Trust Fund's dollars have earned friends across Michigan

ST. IGNACE — It wasn’t long ago that Chief Wawatam Park in downtown St. Ignace was an industrial wasteland, a relic of an era when ferries carried rail cars across the Straits of Mackinac.

The park, named after an Ojibwa chief who visited the area in the 1700s, was ... unsightly.

Today, the refurbished site features a mile-long boardwalk that extends from the city’s shopping district to the steel blue waters of Lake Huron, fishing platforms and a splash pad. It has become a magnet for local residents and tourists alike, say city officials.

And credit goes to the Michigan Natural Resources Trust Fund, one leader says, for transforming the park and pumping new economic life into downtown St. Ignace.

"I can’t say enough about the Trust Fund," said Debra Evashevski, executive director of the St. Ignace Downtown Development Authority. "The impact the Trust Fund has had in our community, in preserving our Lake Huron waterfront, is almost immeasurable … It’s helped our city immensely."

The Trust Fund has earned widespread praise for preserving some of Michigan’s most spectacular natural areas — the tip of the Keweenaw Peninsula, miles of waterfront property along the upper Manistee and Au Sable rivers and large swaths of forestland in the U.P. — and for ensuring public access to lakes, rivers and forests.

But local and state officials said the Trust Fund’s support of community recreation projects has been just as significant as the fund preserving a sand dune or buying waterfront property to protect a trout stream.

"It’s been an incredible success," said Steve DeBrabander, who manages the Trust Fund for the Michigan Department of Natural Resources. "You literally can go in any county in the state and find public outdoor recreation facilities that have been developed, or land that has been acquired, by the Trust Fund."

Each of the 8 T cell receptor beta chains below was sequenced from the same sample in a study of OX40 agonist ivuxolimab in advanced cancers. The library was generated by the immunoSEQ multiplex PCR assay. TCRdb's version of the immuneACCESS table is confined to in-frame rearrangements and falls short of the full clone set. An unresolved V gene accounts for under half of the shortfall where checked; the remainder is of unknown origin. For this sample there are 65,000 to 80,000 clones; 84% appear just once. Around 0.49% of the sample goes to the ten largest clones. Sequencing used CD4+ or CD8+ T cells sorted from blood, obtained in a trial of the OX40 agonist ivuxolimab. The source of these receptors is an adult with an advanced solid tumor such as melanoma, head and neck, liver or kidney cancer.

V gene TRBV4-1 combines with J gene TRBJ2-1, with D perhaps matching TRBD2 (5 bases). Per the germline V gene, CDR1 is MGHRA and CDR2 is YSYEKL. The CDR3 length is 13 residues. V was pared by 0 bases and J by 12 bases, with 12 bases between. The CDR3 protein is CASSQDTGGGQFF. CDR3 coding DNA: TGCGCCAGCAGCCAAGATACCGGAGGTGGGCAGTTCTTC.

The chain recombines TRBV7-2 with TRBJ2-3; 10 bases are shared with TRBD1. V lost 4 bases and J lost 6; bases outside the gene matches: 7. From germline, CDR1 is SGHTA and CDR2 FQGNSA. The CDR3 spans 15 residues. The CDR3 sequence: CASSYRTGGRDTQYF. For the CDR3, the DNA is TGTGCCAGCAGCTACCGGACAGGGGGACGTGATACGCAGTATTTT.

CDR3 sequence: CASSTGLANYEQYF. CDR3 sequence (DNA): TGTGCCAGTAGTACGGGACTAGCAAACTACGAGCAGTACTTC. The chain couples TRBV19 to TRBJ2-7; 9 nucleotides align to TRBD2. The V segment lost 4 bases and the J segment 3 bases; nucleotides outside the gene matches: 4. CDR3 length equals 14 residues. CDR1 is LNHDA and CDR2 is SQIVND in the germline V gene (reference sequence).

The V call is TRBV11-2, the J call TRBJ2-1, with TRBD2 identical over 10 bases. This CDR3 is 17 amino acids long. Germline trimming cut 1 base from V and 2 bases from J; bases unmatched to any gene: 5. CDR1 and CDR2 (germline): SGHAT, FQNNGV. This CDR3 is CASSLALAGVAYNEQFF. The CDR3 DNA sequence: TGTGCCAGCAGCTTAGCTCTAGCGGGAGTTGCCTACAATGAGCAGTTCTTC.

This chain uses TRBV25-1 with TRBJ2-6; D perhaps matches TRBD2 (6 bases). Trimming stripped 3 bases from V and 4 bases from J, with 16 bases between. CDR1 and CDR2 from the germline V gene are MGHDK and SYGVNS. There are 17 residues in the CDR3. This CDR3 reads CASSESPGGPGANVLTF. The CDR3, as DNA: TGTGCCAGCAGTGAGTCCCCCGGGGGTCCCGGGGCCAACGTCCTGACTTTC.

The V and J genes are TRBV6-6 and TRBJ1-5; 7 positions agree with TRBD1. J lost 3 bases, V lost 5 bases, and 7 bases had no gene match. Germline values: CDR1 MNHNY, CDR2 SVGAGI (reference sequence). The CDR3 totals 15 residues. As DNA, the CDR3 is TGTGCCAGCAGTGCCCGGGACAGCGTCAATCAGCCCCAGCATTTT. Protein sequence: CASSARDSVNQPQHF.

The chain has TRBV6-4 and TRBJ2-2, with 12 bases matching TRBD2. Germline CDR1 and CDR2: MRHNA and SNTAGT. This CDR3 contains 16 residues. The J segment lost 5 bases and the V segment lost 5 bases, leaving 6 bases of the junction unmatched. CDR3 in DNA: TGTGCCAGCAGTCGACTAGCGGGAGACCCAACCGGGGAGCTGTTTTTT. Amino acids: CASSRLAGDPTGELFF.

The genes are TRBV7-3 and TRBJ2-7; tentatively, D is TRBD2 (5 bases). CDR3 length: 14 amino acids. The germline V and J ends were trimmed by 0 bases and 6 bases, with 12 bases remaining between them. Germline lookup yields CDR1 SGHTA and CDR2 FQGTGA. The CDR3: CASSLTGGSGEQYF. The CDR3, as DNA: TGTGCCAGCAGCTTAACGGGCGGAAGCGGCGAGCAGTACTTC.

The Trust Fund has awarded 1,957 grants totaling $959 million during its 36-year history: $757 million went to buying land; the remaining $202 million was used to develop outdoor recreation facilities.

The DNR has received 61 percent of all land acquisition grants and purchased 165,221 acres with that money, according to a House Fiscal Agency study. Local units of government and nonprofit organizations received the rest of the land acquisition grants.

Local communities received 82 percent of all development grants from the Trust Fund; the state received the remainder, according to the House Fiscal Agency study. Development grants pay for building such things as trails, boat launches, marinas and ball fields.

The fund has supported projects in all 83 Michigan counties. The Trust Fund’s biggest hits include:

* Public lands along the Manistee and Au Sable rivers. The Trust Fund acquired 70 miles of waterfront property and 25,000 acres of land along the rivers.

* Public beaches and bike paths along Grand Traverse Bay, where the Trust Fund provided millions of dollars in grant to help create public beaches and recreational paths that have become popular among local residents and visitors.

* The Northern Great Lakes Forest Project in the Upper Peninsula. The Trust Fund contributed $16 million toward the purchase of a conservation easement on 248,000 acres of forestland that spans much of the U.P. The conservation easement, which prevented the property from being sold, ensured public access to all of the land in perpetuity.

* The Detroit Riverwalk and William Milliken State Park, where $34 million in Trust Fund grants helped transform an industrial waterfront into a recreational gem that increased public access to the Detroit River.

In urban areas like Jackson, the Trust Fund is connecting people with nature and changing individual behavior, said Brandon Ransom, Jackson County’s parks director.

Jackson County received $500,000 in Trust Fund grants to renovate an abandoned fishing pond and build the 10.5-mile long Falling Waters Trail. Ransom said the trail has spurred economic activity and outdoor exercise in the community; the trail is used about 70,000 times annually.

"Six years ago you didn’t see many bike racks on vehicles in town — now it’s a common occurrence," Ransom said. "And it’s pretty cool to see kids at the pond with fishing poles."

Jeff Alexander is owner of J. Alexander Communications LLC and the author of "Pandora's Locks: The Opening of the Great Lakes - St. Lawrence Seaway." He’s a former staff writer for the Muskegon Chronicle.

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